[Avionics Magazine 05-24-2016] The earliest announcements at the 2016 European Business Aviation Convention and Exhibition (EBACE) have shown major avionics companies are seeing the greatest demand from the business aviation community centered around aircraft connectivity. While some of the industry's most well-known manufacturers of enhanced vision technology, aircraft weather radars and Flight Management Systems (FMS) all have traditional products on display at the event in Geneva, Switzerland, the majority are promoting their next generation connected aircraft technologies.
EBAA CEO Fabio Gamba welcoming attendees to EBACE 2016. Photo: EBAA.
The European Business Aviation Association (EBAA) EBACE exhibitor directory lists 27 total companies under its avionics manufacturers, distributors, dealers and service buyer's guide category for EBACE attendees. Out of those 27, only 12 manufacture hardware or develop software that can actually be installed on airframes. And out of those 12, nearly all of the tier-one and -two avionics suppliers are introducing new connected aircraft products, partnerships and other activities designed to provide a connected experience for passenger and operational use that matches what end users have become accustomed to on the ground.
The industry's two largest avionics names, Honeywell Aerospace and Rockwell Collins, for example, have each released updates about their connected business jet technologies at EBACE. Honeywell has a new software update for its AvioIP cabin router, which allows aircraft owners to tweak their aircraft network bandwidth depending on traffic usage and preference. Rockwell Collins' announced validation of network tests for Inmarsat's Jet Connex Ka-band high speed Internet service. Astronics Aerosat and Panasonic Avionics are also at EBACE, jointly promoting their partnership designed to combine Astronics' tail-mounted satellite communications solutions with Panasonic's global communications services to business and VVIP aircraft.
TrueNorth has also introduced its new Optelity Mobile bundle, comprised of its Optelity Pro Cabin Gateway and the SimphonÃâ Mobile GSM systems.
Lower aftermarket business aviation demand for traditional cockpit-based avionics sales was recently reflected in the first quarter 2016 avionics market report
released by the Aircraft Electronics Association (AEA). The report shows business and general aviation avionics sales dropping by 3.5 percent compared to the first quarter of 2015. With demand for traditional technologies lower, avionics companies are looking to give business aviation operators what they want: high-speed, customizable connectivity.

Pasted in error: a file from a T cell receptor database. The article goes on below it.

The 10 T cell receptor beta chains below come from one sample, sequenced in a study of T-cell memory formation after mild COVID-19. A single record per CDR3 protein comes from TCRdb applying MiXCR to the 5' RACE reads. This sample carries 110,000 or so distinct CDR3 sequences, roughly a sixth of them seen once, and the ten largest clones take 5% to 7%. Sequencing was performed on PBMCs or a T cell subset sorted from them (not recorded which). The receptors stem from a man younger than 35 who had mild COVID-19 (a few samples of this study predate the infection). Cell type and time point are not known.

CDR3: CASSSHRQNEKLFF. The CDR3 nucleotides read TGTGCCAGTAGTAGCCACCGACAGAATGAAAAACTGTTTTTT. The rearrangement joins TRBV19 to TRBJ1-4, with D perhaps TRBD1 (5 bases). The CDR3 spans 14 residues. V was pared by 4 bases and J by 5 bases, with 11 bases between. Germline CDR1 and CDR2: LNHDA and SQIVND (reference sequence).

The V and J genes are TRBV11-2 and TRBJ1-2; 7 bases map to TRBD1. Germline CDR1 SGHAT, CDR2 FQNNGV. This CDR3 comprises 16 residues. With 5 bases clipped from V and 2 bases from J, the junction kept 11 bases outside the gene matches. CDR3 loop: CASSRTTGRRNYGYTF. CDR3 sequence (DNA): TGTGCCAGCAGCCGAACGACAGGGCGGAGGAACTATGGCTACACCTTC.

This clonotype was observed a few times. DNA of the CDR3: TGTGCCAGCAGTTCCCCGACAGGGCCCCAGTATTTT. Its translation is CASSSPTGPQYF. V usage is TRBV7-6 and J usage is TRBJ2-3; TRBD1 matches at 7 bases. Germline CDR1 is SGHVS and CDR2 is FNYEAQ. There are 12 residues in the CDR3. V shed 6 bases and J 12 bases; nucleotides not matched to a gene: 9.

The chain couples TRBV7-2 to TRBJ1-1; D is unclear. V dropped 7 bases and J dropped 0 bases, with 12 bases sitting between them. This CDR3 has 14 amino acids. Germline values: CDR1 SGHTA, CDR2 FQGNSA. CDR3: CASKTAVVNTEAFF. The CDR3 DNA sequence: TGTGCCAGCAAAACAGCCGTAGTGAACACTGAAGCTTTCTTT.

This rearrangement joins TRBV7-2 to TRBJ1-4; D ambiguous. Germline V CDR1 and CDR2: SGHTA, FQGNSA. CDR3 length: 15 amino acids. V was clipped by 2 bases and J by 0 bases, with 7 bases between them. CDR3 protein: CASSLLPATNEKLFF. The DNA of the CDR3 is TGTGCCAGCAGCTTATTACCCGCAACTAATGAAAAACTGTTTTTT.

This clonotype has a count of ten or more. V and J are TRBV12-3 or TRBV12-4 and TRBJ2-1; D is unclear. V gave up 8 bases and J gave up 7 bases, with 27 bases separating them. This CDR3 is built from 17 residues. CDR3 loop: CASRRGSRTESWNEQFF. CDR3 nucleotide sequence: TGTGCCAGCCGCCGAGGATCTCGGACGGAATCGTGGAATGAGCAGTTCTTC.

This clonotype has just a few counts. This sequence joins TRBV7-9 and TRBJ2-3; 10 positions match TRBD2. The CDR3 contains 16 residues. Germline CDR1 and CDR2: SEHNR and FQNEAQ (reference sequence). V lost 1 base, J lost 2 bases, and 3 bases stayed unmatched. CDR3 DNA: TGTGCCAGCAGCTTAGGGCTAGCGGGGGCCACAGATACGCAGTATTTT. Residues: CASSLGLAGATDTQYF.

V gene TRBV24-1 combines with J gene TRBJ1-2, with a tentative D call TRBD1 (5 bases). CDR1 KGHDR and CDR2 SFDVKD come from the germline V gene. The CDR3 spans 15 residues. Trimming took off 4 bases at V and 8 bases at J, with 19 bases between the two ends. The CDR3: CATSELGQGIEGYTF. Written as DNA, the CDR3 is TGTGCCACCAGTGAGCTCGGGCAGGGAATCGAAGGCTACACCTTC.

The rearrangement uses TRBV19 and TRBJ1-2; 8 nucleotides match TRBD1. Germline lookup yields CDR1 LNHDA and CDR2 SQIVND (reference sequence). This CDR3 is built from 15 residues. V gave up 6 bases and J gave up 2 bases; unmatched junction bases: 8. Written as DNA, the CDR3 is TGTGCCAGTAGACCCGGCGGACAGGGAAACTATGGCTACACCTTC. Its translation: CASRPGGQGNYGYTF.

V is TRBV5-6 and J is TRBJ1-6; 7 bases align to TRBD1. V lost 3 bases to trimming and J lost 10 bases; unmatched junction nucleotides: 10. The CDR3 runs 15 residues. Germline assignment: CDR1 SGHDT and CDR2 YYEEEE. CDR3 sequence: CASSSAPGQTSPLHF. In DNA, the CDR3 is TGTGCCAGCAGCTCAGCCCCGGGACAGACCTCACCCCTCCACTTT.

"We see there is a big difference between how a commercial airline uses connectivity and how a business aviation operator uses connectivity," TrueNorth CEO Mark van Berkel told Avionics Magazine in a phone interview from Geneva ahead of the start of EBACE 2016. “For business aviation operators, it’s a productivity tool. There are really three things that people need to do on an airplane whether it’s in the cockpit or for the passengers: You need information, communication, and entertainment. For a business operator, the communication and information functions really outweigh the entertainment functions.”
All of the connected aircraft technology suppliers at EBACE are competing to provide business jet operators with new routers, antennas, and wireless access points, Internet service options and other products that can improve upon the type of connectivity that is already being operated on in-service business jets. These technologies include first and second generation connectivity systems with limited bandwidth and low-speed connectivity. Moreover, the existing technologies perform much better on business jets than in the cabins of large commercial passenger jets, where network access is shared by a much larger number of users.
Bombardier released its 10-year business jet delivery forecast ahead of EBACE, projecting demand for up to 8,300 new business jets valued at $250-billion between 2016 and 2025, a reduction in the demand projected in last year's forecast of 9,000 deliveries valued at $267 billion. With less demand for new airframes, private aviation operators, management companies and leasing firms have more incentive to consider retrofitting their existing aircraft with new technologies, especially when it comes to connectivity.
One aspect of the connected business jet that TrueNorth and its competitors are trying to resolve is future-proofing their products. This means preventing a need for aircraft connectivity to be completely replaced when deemed obsolete or out of date by new technology that comes available at a later date. Van Berkel says the company’s next generation connectivity solution, Optelity, seeks to address this demand.
"What we have promised to Optelity Pro operators that take advantage of Optelity Care, is that they will never have to worry about upgrading,” said van Berkel, referring to the company's service plan that ensures TrueNorth will provide options for operators to guarantee their aircraft is always equipped with a solution that matches the best possible technology available on the market. "We have made a promise that they will never be obsolete. If there is hardware to be upgraded, or software to be upgraded, they get it; it’s part of the package. So, TrueNorth are the ones worrying about the next technology that’s coming out and directors of maintenance are not."